St George Day falls on the 6th May. It is one of the most celebrated public holidays in the Bulgarian calendar year.
Families and friends join together on this day to celebrate the patron Saint of shepherds and farmers.
This day represents the beginning of summer and the new farming cycle. It is a magical day when evil spells can be broken too!
St George Day is celebrated in many countries around the world. The saints day falls on the accepted day of his death in 303 AD. For countries who follow the Gregorian calendar that will be on the 23 April, but in Bulgaria the Christian Orthodox church follows the Julian calendar and so Saint George’s day falls on the 6th May.
St George Day Traditions
The slaughter, cooking and eating of a whole lamb is a common ritual in every village of Bulgaria. It’s related to ancient pagan traditions of the first spring milking of the sheep and goats and hope of better times ahead.
Young women would gather flowers and herbs from the fields and make three wreaths.
- The first wreath would be for the sheep that will be milked first.
- The second is for the vessel that carried the milk.
- The third wreath is for the sacrificial lamb that is to be offered to St George.
The lamb for sacrifice is called the ‘Kurban’. After being traditionally fed the lamb is decorated with wreaths. Sprigs are taken from a mulberry branch, interlaced with herbs from the fields and tied with a red thread.
Also on the feast table would be fresh milk, feta cheese, yogurt, and all kinds of bread. Also a special ring shaped bun which would be made by the woman of the household.
St George’s day is wonderfully celebrated with music and dancing.
St George the Soldier
St George was born in Cappadocia in Asia Minor. We now know it as Turkey. He had a very good education being the son of wealthy parents and he became a firm believer in the Christian faith.
Like most young men of his time he wanted to become a soldier. So at the age of 17 joined the cavalry of the Roman army, under the rule of Emperor Diocletian.
The military saw his bravery and leadership skills. At a very young age of 20 years he was quickly promoted to a high military rank of tribune. This rank is equivalent to that of a full colonel in modern terms,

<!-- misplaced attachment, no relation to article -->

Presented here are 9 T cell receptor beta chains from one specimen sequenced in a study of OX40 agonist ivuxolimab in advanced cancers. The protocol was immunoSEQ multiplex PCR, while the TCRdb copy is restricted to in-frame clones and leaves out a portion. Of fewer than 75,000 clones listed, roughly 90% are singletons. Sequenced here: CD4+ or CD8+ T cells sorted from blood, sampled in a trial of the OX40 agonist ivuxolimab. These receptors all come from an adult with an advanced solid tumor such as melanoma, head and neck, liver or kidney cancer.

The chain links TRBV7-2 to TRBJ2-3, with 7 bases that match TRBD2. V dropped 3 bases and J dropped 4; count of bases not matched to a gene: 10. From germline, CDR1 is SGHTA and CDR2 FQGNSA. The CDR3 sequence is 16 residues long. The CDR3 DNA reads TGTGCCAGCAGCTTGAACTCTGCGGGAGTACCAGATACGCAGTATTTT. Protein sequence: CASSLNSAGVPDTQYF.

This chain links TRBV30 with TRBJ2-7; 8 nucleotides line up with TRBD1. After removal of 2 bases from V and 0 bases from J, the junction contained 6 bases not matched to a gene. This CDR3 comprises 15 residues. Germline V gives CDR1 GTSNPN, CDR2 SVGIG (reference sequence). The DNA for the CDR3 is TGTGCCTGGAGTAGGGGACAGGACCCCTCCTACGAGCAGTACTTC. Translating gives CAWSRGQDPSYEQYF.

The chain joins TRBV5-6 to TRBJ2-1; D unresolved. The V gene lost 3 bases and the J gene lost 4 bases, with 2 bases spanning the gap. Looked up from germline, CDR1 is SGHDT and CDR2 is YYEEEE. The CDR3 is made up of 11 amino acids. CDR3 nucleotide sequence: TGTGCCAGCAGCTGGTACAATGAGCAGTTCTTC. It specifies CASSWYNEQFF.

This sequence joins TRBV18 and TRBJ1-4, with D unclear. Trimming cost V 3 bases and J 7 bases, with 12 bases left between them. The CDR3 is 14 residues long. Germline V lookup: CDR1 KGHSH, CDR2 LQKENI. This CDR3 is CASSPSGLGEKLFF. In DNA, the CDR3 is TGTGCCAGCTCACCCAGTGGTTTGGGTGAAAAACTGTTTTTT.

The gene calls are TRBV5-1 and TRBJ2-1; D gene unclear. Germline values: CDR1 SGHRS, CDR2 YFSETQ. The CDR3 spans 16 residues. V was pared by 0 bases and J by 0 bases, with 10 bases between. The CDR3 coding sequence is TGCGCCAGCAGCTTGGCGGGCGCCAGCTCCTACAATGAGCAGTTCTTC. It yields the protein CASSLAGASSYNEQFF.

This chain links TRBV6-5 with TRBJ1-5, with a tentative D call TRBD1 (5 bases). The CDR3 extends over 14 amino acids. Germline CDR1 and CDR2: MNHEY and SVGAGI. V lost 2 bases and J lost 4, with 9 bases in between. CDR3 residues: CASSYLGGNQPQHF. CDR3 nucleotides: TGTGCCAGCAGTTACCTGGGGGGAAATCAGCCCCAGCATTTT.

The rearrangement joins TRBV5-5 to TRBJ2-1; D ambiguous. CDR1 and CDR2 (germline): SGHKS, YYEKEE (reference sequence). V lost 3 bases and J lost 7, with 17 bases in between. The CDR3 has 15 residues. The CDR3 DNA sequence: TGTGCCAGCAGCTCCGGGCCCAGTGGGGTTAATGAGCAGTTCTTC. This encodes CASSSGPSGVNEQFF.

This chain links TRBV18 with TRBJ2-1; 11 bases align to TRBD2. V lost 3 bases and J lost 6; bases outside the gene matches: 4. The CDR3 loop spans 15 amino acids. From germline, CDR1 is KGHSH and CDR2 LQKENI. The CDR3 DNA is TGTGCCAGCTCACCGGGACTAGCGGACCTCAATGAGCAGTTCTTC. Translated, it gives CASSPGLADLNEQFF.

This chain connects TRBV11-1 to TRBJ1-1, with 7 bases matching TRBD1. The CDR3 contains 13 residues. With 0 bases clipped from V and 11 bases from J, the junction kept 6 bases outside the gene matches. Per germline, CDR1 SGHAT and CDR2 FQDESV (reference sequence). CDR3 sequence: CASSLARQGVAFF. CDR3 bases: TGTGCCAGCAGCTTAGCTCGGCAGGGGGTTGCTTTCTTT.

Bulgarian Armed Forces Day
After the communist came to power in 1946, the government regime banned the St George Day celebrations. The holiday was reinstated in 1993 and is again a proud day for Bulgaria. It is also known as Bulgarian Armed Forces Day.
In Sofia, the military has a large parade and demonstration of military vehicles and weapons. The President and officials along with thousands of people line the streets of the capital to watch the parade. It is custom for the President to make a speech and a period of silence is observed to commemorate those service men and women who died for Bulgaria.
St George the Martyr
Due to rumours of an uprising by the Christians, the Emperor Diocletian ordered that churches be destroyed. Scriptures were burned and anyone admitting to being a Christian would lose their rights to being a Roman citizen and maybe their lives too.
The brave soldier George was none too happy with his new orders and helped the Christians and churches in any way he could. He knew he would soon be arrested for his rebellious acts, so he sold his property, gave the money to the poor and freed his slaves.
When George was eventually caught the emperor had him imprisoned and tortured, to get him to deny his faith. However, George remained strong and defended his belief in Christ and was eventually beheaded.
St George the Dragon Slayer
In the years after his death many stories of St George spread; heroic deeds began to circulate and like Chinese whispers, grew into legendary tales.
The Dragon story tells one such tale.
In a large lake near to the town of Silene in Libya, lived a ferocious plagued Dragon.
( the ‘dragon’ was sometimes used as another word for the devil) which terrorised the local community.
In order to satisfy the fearful beast, the people would sacrifice their livestock by leaving them tied to a stake. Eventually all the animals in the town had been devoured by the Dragon and so, human sacrifices had to be made.
The King’s daughter, Princess Cleolinda (or Sabra) was chosen by the people as a sacrifice in a desperate attempt to appease the beast’s appetite.
St George heard of the terrible situation and rode his white charger to the town to confront the beast. After breaking his lance into a thousand pieces on the scales of the creature, he dismounted from his horse and fought the Dragon on foot until he successfully succumbed the monster.
He then dragged the dying beast to the town and asked the people to convert to Christianity.
Accepting their word that they would follow the way of the Lord, and in front of everyone including King and Princess, St George drew his sword, Ascalon, and killed the Dragon with one mighty blow to its neck.
Although the King offered him great wealth for this heroic act, St George refused and asked for the money to be given to the poor.
The slaying of the dragon or Devil in this story is an allegory about Good triumphing over evil and how the soul can be rescued by following Christianity..
Read about the Legend of the Rila Giants
Said to be the oldest building in Sofia now the modern day the capital of Bulgaria. Is the Rotunda church of St George.